Ontario gymnastics clubs should have known about coach investigation, critic says
Allegations against a gymnastics coach facing numerous counts of sexual assault and other sexual offences were first brought before Gymnastics Ontario in October 2021, some 16 months before he was charged and the public was informed.
Ben Cooper, 27, of Toronto, faces multiple charges involving teenagers between the ages of 14 and 17 that spanned eight years between 2014 and 2022.
Cooper was employed with gyms in both Ottawa and Kingston, Ont., until 2021, but Ottawa police allege the sexual offences continued into 2022 and took place during his coaching duties and after hours.
None of the allegations against Cooper has been proven in court.
Gymnastics Ontario CEO Dave Sandford said they were first informed about allegations against Cooper in October 2021, a month after he last worked at Trillium Gymnastics in Kingston, Ont.
After formal complaints were launched in March 2022, Gymnastics Ontario launched their own investigation in April 2022 and notified Cooper he was suspended from coaching in the interim.
Sandford says police were notified that same month.
"We had two complainants participating in our disciplinary complaints process. At around the same time as when the announcement was made, two other individuals came forward with very serious allegations, at which point I reached out to Ottawa police," Sandford told CBC.
While Trillium and the Ottawa Gymnastics Centre, where Cooper coached from 2014 to 2019, were made aware of the investigation and the suspension, other clubs were not informed.
"In any process you want to maintain the integrity and the confidentiality of it both for the victims or the complainants and or the respondent," he said.
Sandford said Gymnastics Ontario monitored Cooper through its membership database and in conversations with local clubs "to just ensure that he was not actively coaching."
Sandford said he didn't know just how serious the allegations were until police announced Cooper's arrest this week.
A former gymnast and co-founder of an advocacy group that works to combat abuse in the sport says it's troubling other Ontario clubs weren't informed of the allegations, even after an internal or police investigation was launched.
But Kim Shore with Gymnasts for Change Canada says even when allegations are brought forward, they are often not compiled, which could show a pattern of behaviour emerging, she said.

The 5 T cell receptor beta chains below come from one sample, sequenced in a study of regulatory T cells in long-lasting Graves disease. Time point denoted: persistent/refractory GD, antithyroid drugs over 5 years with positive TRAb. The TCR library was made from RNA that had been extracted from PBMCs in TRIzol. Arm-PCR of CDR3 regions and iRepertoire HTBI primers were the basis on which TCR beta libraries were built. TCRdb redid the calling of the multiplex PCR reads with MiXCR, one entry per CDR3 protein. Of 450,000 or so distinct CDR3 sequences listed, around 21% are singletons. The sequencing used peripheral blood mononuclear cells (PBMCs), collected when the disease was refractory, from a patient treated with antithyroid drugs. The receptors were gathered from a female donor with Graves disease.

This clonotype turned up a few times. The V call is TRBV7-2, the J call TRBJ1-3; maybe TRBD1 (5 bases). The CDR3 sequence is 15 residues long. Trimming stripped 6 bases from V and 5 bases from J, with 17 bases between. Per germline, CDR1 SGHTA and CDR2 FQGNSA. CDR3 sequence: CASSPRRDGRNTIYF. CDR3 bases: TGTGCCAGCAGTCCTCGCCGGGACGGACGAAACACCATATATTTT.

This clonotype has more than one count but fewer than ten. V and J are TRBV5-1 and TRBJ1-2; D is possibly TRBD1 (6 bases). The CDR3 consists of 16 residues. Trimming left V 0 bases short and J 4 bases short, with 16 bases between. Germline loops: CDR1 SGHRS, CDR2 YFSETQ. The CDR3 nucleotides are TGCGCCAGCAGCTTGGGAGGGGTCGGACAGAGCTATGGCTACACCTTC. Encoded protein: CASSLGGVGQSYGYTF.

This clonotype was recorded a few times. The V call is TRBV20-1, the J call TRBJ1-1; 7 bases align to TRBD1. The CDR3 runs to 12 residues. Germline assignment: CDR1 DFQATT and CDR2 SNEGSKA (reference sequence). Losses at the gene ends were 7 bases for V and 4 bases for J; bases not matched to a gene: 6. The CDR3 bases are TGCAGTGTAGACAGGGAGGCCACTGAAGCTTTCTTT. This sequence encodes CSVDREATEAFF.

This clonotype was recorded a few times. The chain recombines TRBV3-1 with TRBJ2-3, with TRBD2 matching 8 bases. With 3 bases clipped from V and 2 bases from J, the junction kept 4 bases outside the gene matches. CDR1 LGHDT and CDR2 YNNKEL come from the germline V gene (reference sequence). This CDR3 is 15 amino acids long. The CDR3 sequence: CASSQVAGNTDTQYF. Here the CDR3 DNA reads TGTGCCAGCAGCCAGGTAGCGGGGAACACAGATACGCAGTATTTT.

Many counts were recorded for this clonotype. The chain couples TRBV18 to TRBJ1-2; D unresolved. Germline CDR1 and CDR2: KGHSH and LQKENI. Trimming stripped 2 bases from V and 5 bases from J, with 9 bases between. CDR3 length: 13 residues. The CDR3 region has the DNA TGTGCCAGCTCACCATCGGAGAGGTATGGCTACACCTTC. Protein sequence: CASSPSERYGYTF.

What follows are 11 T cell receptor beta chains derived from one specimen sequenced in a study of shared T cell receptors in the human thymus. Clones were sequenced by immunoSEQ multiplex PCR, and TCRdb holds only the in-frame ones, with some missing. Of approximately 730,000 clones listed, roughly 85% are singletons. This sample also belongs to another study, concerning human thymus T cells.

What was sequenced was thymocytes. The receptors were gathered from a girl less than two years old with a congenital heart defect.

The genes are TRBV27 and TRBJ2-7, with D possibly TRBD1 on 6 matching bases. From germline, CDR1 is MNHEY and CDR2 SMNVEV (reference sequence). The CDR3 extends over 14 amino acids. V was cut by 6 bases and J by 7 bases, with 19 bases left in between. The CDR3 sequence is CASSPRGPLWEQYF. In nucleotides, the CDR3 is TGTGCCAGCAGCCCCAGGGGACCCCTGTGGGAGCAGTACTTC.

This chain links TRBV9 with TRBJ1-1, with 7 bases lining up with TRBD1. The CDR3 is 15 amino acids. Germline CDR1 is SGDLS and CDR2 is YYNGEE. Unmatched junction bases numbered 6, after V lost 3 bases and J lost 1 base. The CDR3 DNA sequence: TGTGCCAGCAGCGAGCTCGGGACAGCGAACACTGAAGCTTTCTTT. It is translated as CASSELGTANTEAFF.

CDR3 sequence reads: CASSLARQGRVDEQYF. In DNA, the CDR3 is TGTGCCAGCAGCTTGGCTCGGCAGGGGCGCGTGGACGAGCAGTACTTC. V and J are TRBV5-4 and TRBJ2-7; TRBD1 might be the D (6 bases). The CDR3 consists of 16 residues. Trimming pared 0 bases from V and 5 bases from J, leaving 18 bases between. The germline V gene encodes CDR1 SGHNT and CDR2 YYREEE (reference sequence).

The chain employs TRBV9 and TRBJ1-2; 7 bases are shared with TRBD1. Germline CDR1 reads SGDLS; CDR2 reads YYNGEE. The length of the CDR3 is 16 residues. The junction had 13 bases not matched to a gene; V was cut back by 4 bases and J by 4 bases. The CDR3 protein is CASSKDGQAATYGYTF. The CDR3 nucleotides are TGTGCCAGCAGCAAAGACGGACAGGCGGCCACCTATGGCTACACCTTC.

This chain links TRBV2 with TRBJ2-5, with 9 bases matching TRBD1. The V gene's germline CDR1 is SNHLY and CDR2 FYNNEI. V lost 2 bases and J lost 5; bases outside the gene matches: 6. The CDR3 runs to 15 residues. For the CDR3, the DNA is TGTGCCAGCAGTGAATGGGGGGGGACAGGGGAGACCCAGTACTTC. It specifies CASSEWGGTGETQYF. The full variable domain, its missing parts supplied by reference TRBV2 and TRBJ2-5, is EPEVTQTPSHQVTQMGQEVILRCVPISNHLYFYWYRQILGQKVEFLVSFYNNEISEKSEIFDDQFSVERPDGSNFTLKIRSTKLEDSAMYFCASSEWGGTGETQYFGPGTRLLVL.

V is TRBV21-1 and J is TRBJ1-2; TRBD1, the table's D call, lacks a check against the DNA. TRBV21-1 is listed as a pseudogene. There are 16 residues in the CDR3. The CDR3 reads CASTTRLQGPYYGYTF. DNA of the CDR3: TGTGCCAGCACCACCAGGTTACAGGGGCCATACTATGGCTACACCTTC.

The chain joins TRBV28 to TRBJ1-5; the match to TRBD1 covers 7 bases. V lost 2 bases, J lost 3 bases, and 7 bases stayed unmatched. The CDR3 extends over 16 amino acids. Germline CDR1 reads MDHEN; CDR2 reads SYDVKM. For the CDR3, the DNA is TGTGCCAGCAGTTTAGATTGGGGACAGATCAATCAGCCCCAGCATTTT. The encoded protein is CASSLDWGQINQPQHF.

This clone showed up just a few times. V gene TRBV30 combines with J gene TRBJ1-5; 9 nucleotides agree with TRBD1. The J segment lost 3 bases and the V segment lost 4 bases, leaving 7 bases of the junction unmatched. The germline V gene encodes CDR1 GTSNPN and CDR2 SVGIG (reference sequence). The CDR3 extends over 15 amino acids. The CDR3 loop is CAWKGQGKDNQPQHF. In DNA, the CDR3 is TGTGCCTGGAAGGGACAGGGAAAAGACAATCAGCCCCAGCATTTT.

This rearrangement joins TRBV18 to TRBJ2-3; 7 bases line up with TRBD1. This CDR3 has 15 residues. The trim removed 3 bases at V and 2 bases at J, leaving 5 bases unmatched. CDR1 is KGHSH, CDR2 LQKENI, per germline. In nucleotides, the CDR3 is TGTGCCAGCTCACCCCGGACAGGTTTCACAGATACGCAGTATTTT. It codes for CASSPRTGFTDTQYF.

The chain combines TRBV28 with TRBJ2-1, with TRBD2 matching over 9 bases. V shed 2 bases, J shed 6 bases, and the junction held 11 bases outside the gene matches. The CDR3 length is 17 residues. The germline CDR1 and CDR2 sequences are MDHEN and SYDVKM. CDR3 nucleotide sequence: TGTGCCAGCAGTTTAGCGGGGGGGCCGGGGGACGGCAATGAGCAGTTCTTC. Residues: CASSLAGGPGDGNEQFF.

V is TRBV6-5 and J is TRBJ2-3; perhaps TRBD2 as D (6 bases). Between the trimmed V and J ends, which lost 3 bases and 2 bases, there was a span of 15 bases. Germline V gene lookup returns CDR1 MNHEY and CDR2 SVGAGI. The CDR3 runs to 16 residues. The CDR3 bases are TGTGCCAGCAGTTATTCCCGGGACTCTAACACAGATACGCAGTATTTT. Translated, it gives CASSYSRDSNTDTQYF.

"This level of secrecy that's built into the policies of many of these provincial organizations really functions to keep the abuser protected. It does not help the children," Shore said.
The charges come just months after a CBC investigation showed Gymnastics Canada promoted a coach to one of the highest positions within the organization, despite complaints alleging inappropriate behaviour, involving female coaches and gymnasts.
Other sports like hockey and youth organizations have been dealing with the fallout of revelations of decades of abuses within their ranks.
But Shore said the problem is just as deep in her sport and aren't limited to sexual abuse.
"Verbal, emotional and psychological abuse are rampant," she said, which leaves children in a vulnerable position.
"This is not isolated," said Shore. "I think this is a systemic issue. I think there is a whisper network that has been covering these abuses up at the peril of young children who are innocent and only trying to pursue an activity that brings them joy."
She says that the allegations in this case go back nearly a decade, without evidence of an adult stepping forward, is concerning.
"Our policies and our practices are failing our kids," she said.
Ottawa club not aware of extent of allegations
The Ottawa Gymnastics Centre (OGC) acknowledged Cooper was employed at the club from 2014 to 2019, coaching both at the recreational and competitive level, possibly working with children as young as five.
The club says it was made aware of the Gymnastics Ontario internal investigation but it wasn't aware of the extent of the allegations.
"We didn't know," said Mike Vieira, the club's interim executive director, about any allegations of sexual offences.
This level of secrecy that's built into the policies of many of these provincial organizations really functions to keep the abuser protected. - Kim Shore, Gymnasts for Change Canada
He acknowledged how gymnastics has faced a significant amount of controversy, like other sports, about abuse in the sport, but feels things are changing.
"This sport, specifically the sort of whisper culture, the old boys club, however you want to call it, is being dismantled," he said. "It's not like ... we're passing [coaches] around if people are just hushing and things under the rug or anything like that."
Vieira said every coach has to undergo an "exhaustive" screening process and there are rules in place — and were in place back in 2014 — that ensure two adults from two different programs are always on duty.
"We turned, I think every stone that we could have at the time and we continue to do that. It's devastating, like we really really try to make sure that our place is a safe space and we thought it was," he said.
CBC has made multiple efforts to reach out to Trillium Gymnastics but has not heard back.